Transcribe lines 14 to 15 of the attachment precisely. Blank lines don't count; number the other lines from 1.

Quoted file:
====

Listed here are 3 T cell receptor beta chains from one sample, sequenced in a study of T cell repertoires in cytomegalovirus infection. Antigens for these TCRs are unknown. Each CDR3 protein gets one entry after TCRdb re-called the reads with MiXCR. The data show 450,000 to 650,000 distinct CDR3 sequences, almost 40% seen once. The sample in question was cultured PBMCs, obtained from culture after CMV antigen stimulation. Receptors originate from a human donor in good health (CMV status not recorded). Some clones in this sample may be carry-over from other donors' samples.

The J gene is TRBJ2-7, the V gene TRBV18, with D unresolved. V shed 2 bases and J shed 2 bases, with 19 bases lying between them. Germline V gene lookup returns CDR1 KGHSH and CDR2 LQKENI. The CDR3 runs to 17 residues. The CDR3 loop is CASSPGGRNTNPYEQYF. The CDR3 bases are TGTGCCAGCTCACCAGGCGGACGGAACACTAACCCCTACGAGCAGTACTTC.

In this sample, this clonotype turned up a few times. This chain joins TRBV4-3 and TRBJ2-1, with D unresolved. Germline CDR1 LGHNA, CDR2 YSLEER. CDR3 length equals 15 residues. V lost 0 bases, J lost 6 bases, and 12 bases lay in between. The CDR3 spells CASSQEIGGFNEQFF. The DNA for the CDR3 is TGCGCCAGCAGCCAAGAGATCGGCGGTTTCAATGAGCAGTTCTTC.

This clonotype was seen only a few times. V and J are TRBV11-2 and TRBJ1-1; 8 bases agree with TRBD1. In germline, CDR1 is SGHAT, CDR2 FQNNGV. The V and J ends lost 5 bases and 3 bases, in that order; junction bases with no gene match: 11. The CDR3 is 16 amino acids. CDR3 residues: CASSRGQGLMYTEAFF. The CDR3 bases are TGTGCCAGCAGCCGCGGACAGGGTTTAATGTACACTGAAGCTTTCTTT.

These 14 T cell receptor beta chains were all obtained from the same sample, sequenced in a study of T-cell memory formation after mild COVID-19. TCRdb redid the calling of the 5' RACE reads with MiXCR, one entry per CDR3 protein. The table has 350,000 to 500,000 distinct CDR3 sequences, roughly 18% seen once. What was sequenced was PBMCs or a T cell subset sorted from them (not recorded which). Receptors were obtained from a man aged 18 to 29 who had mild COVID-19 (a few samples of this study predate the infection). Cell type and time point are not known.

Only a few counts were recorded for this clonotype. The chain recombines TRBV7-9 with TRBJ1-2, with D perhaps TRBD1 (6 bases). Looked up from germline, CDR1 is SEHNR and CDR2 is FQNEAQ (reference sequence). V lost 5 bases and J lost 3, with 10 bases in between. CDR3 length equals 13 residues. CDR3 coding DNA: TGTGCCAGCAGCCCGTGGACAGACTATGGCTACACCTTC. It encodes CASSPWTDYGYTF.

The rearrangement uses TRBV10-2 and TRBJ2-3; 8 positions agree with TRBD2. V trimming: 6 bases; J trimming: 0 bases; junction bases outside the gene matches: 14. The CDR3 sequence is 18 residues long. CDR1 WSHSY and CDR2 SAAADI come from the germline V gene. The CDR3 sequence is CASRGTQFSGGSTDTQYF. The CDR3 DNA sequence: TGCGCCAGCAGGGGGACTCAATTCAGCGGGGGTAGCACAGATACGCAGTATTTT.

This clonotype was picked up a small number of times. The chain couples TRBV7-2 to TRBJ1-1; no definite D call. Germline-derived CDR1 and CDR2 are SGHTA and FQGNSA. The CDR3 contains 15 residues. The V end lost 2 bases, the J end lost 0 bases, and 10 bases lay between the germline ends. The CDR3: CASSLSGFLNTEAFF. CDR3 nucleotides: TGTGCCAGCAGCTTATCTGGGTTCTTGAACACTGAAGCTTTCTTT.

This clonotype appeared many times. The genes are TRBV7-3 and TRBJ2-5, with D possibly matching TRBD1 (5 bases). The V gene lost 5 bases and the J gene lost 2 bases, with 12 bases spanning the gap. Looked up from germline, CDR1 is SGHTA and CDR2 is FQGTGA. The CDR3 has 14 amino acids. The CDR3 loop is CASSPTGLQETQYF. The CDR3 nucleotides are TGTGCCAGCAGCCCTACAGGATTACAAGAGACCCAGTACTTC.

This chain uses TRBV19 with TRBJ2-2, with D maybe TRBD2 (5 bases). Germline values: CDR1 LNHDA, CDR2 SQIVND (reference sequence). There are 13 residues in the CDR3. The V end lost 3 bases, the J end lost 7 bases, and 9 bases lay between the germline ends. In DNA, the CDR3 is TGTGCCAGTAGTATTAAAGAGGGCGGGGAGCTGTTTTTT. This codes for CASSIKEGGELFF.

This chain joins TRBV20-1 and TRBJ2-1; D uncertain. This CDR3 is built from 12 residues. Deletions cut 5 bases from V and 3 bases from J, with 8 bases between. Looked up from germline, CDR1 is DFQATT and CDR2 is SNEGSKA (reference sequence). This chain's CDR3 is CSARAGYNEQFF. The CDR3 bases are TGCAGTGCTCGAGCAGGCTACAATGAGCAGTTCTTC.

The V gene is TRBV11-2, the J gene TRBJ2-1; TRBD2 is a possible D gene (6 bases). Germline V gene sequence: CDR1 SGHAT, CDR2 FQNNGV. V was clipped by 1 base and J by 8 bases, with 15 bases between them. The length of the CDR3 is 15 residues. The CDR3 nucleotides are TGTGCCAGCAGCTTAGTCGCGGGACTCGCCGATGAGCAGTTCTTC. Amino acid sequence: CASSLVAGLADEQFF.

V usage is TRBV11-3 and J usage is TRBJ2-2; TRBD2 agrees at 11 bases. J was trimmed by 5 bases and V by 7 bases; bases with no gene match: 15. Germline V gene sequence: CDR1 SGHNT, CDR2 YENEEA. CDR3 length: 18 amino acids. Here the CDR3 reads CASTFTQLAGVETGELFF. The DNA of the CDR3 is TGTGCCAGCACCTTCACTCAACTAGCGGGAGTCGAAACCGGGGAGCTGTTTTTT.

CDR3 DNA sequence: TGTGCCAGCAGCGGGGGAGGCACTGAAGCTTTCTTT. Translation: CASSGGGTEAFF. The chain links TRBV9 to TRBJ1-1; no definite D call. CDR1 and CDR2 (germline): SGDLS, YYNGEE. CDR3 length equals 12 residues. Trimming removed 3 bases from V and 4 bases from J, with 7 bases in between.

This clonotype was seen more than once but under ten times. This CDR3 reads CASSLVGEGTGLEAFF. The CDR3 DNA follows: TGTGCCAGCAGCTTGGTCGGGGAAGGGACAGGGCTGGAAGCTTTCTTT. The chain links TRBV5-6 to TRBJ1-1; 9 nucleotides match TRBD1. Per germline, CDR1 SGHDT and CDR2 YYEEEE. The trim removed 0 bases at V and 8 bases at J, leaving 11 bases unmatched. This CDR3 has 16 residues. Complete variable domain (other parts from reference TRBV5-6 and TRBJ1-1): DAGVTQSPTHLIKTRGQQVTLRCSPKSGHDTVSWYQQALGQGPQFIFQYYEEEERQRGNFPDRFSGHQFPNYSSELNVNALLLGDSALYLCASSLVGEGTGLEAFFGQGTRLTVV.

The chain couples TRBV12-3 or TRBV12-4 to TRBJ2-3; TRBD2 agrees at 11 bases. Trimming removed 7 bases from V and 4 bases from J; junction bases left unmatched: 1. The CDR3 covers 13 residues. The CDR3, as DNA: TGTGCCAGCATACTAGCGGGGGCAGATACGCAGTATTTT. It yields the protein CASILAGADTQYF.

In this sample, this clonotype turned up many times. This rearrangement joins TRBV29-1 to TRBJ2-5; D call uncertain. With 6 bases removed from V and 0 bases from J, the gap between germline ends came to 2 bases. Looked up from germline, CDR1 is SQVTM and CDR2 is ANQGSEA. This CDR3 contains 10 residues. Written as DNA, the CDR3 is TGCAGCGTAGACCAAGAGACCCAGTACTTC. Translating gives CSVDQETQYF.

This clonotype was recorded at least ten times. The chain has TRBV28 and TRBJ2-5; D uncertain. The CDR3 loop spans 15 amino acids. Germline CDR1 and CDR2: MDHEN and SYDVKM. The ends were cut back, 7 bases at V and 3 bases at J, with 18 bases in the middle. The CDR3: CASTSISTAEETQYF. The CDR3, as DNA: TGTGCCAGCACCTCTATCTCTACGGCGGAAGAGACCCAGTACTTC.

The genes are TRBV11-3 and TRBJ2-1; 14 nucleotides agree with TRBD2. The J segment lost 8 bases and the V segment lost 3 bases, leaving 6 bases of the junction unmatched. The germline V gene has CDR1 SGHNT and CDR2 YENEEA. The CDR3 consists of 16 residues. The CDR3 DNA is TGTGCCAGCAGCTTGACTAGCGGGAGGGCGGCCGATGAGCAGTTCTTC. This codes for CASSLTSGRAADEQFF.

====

CDR3 DNA sequence: TGTGCCAGCAGCGGGGGAGGCACTGAAGCTTTCTTT. Translation: CASSGGGTEAFF. The chain links TRBV9 to TRBJ1-1; no definite D call. CDR1 and CDR2 (germline): SGDLS, YYNGEE. CDR3 length equals 12 residues. Trimming removed 3 bases from V and 4 bases from J, with 7 bases in between.

This clonotype was seen more than once but under ten times. This CDR3 reads CASSLVGEGTGLEAFF. The CDR3 DNA follows: TGTGCCAGCAGCTTGGTCGGGGAAGGGACAGGGCTGGAAGCTTTCTTT. The chain links TRBV5-6 to TRBJ1-1; 9 nucleotides match TRBD1. Per germline, CDR1 SGHDT and CDR2 YYEEEE. The trim removed 0 bases at V and 8 bases at J, leaving 11 bases unmatched. This CDR3 has 16 residues. Complete variable domain (other parts from reference TRBV5-6 and TRBJ1-1): DAGVTQSPTHLIKTRGQQVTLRCSPKSGHDTVSWYQQALGQGPQFIFQYYEEEERQRGNFPDRFSGHQFPNYSSELNVNALLLGDSALYLCASSLVGEGTGLEAFFGQGTRLTVV.